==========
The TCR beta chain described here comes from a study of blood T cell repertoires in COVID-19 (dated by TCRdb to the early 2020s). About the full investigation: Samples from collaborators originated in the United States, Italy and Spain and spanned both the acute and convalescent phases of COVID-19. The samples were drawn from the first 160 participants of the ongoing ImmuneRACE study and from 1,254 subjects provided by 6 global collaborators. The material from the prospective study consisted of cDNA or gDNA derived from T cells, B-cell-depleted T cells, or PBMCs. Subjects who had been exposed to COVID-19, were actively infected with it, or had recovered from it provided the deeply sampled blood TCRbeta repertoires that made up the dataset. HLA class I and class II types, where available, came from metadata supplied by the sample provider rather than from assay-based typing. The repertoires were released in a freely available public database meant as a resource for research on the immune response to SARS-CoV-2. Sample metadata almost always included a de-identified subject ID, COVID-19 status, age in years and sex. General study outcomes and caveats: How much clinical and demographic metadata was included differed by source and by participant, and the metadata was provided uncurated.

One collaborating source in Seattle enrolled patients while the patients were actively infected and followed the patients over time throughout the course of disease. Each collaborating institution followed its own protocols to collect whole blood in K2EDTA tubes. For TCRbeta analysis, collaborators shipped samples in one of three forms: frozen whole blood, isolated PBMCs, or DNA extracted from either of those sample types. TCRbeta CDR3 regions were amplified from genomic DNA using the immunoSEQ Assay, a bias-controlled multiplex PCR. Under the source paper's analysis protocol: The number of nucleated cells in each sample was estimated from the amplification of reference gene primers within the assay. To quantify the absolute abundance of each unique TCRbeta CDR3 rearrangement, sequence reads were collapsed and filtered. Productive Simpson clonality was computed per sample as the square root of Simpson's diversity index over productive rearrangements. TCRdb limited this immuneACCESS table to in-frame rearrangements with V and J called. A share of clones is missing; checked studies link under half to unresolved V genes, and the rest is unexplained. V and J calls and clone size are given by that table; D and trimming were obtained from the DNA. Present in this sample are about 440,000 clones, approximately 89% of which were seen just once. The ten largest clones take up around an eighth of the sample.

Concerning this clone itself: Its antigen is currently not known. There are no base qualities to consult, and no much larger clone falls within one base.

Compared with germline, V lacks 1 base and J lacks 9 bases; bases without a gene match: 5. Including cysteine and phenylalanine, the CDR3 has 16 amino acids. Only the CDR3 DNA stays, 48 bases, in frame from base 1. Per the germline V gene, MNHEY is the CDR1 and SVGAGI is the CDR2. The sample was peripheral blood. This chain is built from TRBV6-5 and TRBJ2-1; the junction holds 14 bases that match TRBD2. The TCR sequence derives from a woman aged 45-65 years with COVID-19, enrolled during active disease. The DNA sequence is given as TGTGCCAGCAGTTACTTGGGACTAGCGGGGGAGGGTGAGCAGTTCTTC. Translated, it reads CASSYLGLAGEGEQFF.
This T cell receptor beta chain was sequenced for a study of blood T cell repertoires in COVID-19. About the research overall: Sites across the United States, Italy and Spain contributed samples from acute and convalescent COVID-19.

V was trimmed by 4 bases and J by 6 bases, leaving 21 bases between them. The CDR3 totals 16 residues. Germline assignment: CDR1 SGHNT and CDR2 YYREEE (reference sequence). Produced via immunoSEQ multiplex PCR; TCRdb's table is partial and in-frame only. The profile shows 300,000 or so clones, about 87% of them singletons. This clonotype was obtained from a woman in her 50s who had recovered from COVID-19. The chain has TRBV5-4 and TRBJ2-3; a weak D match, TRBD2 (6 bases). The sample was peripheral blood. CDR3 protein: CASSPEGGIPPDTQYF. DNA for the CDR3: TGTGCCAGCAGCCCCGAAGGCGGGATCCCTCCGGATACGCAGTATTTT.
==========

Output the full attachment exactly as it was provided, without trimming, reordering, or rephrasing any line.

The TCR beta chain described here comes from a study of blood T cell repertoires in COVID-19 (dated by TCRdb to the early 2020s). About the full investigation: Samples from collaborators originated in the United States, Italy and Spain and spanned both the acute and convalescent phases of COVID-19. The samples were drawn from the first 160 participants of the ongoing ImmuneRACE study and from 1,254 subjects provided by 6 global collaborators. The material from the prospective study consisted of cDNA or gDNA derived from T cells, B-cell-depleted T cells, or PBMCs. Subjects who had been exposed to COVID-19, were actively infected with it, or had recovered from it provided the deeply sampled blood TCRbeta repertoires that made up the dataset. HLA class I and class II types, where available, came from metadata supplied by the sample provider rather than from assay-based typing. The repertoires were released in a freely available public database meant as a resource for research on the immune response to SARS-CoV-2. Sample metadata almost always included a de-identified subject ID, COVID-19 status, age in years and sex. General study outcomes and caveats: How much clinical and demographic metadata was included differed by source and by participant, and the metadata was provided uncurated.

One collaborating source in Seattle enrolled patients while the patients were actively infected and followed the patients over time throughout the course of disease. Each collaborating institution followed its own protocols to collect whole blood in K2EDTA tubes. For TCRbeta analysis, collaborators shipped samples in one of three forms: frozen whole blood, isolated PBMCs, or DNA extracted from either of those sample types. TCRbeta CDR3 regions were amplified from genomic DNA using the immunoSEQ Assay, a bias-controlled multiplex PCR. Under the source paper's analysis protocol: The number of nucleated cells in each sample was estimated from the amplification of reference gene primers within the assay. To quantify the absolute abundance of each unique TCRbeta CDR3 rearrangement, sequence reads were collapsed and filtered. Productive Simpson clonality was computed per sample as the square root of Simpson's diversity index over productive rearrangements. TCRdb limited this immuneACCESS table to in-frame rearrangements with V and J called. A share of clones is missing; checked studies link under half to unresolved V genes, and the rest is unexplained. V and J calls and clone size are given by that table; D and trimming were obtained from the DNA. Present in this sample are about 440,000 clones, approximately 89% of which were seen just once. The ten largest clones take up around an eighth of the sample.

Concerning this clone itself: Its antigen is currently not known. There are no base qualities to consult, and no much larger clone falls within one base.

Compared with germline, V lacks 1 base and J lacks 9 bases; bases without a gene match: 5. Including cysteine and phenylalanine, the CDR3 has 16 amino acids. Only the CDR3 DNA stays, 48 bases, in frame from base 1. Per the germline V gene, MNHEY is the CDR1 and SVGAGI is the CDR2. The sample was peripheral blood. This chain is built from TRBV6-5 and TRBJ2-1; the junction holds 14 bases that match TRBD2. The TCR sequence derives from a woman aged 45-65 years with COVID-19, enrolled during active disease. The DNA sequence is given as TGTGCCAGCAGTTACTTGGGACTAGCGGGGGAGGGTGAGCAGTTCTTC. Translated, it reads CASSYLGLAGEGEQFF.
This T cell receptor beta chain was sequenced for a study of blood T cell repertoires in COVID-19. About the research overall: Sites across the United States, Italy and Spain contributed samples from acute and convalescent COVID-19.

V was trimmed by 4 bases and J by 6 bases, leaving 21 bases between them. The CDR3 totals 16 residues. Germline assignment: CDR1 SGHNT and CDR2 YYREEE (reference sequence). Produced via immunoSEQ multiplex PCR; TCRdb's table is partial and in-frame only. The profile shows 300,000 or so clones, about 87% of them singletons. This clonotype was obtained from a woman in her 50s who had recovered from COVID-19. The chain has TRBV5-4 and TRBJ2-3; a weak D match, TRBD2 (6 bases). The sample was peripheral blood. CDR3 protein: CASSPEGGIPPDTQYF. DNA for the CDR3: TGTGCCAGCAGCCCCGAAGGCGGGATCCCTCCGGATACGCAGTATTTT.